In regards to Alexander Payne's 1999 "Election"...please provide notes on the following:
- genre, subject, topic
- plot, setting, and main characters
- major themes, issues the film raises, main purpose
- style, direction,editing, acting, lighting and music
- the films strengths and weaknesses
Welcome to BrainMass! Please rate 5/5 for my sample ideas. My response is comprised solely of brainstorming to give you some food for thought to launch your own research, essay, or further work.
In the first place, when briefly brainstorming Alexander Payne's 1999 zany "Election" film, many critics discuss his unique genre and signature style, as one article reveals:
"Home Movies." New Yorker 89.34 (2013): 50-1. Academic Search Complete. Web. 5 May 2016.
For example, critics often praise his film strongly for bearing "the fingerprints of an auteur" (50). The article further asserts how Payne's cinematic style seems to "shuttle nimbly between humor and sadness" (50), as noted by the characters. As a film regionalist, Payne often employs everyday elements from America's Midwest experience to explore such universal themes. Some critics even label this movie as a black comedy.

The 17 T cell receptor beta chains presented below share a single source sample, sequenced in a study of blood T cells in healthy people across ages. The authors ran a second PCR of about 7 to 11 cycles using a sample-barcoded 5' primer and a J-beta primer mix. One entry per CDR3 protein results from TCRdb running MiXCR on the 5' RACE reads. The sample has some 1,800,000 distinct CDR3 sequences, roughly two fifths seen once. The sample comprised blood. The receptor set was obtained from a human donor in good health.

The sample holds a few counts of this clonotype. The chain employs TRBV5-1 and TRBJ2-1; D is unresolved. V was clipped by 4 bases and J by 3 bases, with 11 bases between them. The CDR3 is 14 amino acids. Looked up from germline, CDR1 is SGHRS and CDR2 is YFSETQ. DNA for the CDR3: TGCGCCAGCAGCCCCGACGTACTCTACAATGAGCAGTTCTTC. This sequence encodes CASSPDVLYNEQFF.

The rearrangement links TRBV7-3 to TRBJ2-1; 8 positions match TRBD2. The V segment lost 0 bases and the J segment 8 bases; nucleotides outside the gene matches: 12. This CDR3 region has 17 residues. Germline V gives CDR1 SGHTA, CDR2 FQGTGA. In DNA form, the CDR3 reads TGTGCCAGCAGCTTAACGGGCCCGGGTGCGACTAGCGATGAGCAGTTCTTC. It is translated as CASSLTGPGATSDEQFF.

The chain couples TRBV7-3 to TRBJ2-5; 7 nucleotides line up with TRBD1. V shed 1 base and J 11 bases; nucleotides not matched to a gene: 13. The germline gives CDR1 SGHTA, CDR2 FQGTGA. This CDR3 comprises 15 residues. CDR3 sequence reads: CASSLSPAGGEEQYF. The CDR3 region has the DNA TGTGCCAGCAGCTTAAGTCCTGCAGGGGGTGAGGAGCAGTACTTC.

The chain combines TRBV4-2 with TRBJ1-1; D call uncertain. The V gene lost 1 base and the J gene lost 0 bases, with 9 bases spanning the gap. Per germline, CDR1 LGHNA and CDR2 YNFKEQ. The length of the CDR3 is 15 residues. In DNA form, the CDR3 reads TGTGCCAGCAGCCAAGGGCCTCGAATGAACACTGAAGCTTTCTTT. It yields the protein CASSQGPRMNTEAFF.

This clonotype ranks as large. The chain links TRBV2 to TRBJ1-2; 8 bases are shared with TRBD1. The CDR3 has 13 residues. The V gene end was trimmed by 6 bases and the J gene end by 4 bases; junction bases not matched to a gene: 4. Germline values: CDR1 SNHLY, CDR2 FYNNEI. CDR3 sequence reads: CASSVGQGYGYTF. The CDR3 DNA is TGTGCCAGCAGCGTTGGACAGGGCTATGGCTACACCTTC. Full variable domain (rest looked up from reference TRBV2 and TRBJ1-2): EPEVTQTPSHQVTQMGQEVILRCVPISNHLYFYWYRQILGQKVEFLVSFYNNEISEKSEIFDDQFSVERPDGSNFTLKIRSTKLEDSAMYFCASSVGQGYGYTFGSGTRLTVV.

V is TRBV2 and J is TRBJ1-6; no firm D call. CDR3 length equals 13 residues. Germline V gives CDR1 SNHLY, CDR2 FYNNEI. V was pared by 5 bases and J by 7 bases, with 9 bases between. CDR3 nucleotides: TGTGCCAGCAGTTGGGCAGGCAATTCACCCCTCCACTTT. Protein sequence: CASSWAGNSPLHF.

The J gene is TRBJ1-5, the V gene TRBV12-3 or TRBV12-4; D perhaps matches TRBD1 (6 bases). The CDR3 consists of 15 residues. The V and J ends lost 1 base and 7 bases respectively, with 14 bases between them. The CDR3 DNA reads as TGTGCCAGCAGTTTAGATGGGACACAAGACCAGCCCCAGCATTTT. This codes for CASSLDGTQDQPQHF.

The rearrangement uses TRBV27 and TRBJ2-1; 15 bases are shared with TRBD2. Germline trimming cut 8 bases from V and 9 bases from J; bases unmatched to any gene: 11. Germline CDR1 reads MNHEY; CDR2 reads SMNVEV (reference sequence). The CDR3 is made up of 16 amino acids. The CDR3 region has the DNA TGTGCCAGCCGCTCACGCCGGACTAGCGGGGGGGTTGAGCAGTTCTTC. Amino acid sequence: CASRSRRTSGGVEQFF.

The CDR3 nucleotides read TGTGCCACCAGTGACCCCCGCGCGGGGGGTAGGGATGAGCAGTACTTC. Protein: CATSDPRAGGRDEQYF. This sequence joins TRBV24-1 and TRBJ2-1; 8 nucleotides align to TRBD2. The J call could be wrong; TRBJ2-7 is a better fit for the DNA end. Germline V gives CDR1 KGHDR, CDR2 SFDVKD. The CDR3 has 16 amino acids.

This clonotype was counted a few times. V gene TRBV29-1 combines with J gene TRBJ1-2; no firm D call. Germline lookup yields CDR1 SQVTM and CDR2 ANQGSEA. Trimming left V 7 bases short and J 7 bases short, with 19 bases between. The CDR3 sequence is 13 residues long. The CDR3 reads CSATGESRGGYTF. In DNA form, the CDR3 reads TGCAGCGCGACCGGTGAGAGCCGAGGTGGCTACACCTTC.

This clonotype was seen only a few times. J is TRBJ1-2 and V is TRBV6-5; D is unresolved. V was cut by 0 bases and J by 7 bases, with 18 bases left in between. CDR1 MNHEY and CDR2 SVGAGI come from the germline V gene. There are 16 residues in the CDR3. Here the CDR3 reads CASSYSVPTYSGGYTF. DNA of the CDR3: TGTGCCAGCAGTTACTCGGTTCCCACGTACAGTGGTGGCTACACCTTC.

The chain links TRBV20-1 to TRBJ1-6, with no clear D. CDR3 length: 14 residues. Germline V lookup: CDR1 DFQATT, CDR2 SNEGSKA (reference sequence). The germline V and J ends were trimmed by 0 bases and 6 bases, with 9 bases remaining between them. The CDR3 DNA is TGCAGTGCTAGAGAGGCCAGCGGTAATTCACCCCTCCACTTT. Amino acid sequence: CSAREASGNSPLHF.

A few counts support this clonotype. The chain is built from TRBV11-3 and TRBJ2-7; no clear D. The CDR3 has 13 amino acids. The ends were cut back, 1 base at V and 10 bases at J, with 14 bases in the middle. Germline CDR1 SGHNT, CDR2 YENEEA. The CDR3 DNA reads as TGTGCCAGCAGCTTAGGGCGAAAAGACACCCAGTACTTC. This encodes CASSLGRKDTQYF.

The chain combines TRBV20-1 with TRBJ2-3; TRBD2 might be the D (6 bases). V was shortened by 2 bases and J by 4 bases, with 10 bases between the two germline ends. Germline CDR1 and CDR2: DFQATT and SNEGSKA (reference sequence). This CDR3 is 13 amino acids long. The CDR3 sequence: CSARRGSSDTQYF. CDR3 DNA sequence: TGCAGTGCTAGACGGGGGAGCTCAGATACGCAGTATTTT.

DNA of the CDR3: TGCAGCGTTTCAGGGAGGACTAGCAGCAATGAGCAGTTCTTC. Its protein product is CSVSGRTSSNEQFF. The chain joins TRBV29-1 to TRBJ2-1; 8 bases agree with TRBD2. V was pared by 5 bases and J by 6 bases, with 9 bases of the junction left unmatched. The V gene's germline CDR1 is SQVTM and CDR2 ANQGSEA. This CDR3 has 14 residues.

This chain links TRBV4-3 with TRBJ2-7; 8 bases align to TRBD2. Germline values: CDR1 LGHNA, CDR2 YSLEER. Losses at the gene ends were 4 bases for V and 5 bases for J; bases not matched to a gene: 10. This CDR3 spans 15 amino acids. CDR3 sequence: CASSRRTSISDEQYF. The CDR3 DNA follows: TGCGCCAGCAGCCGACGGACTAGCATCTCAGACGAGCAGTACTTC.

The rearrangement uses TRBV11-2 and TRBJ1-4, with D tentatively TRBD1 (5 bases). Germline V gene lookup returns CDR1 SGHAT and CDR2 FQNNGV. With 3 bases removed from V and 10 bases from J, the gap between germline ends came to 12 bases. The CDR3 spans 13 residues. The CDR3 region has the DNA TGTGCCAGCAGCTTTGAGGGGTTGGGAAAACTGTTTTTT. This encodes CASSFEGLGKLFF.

The film also feels very much like an allegory to me, particularly with its use of the high school setting and drama; but on a larger scale, it see it as a definite piece of political satire. Many experts also contend that it is a straight comedy.
As far as the film's main characters, Jim McAllister, exemplifies a delusional, envious civics teacher, who tries to impregnate his wife and seems obsessed with his students and their lives as his own is faltering. The character of Tracy Flicks seems to portray his foil as she is highly energetic, compared to Jim's gloomy, pessimistic demeanor. Tracy's creation of campaign cupcakes seems to also offer deeper social and gender implications about female career and political aspirations in America during the late 1990s.
In sum, a common yet distinctive feature about this movie's characters for me is their ...
Alexander Payne's 1999 "Election" is explicated using one citation and then general reader response notes.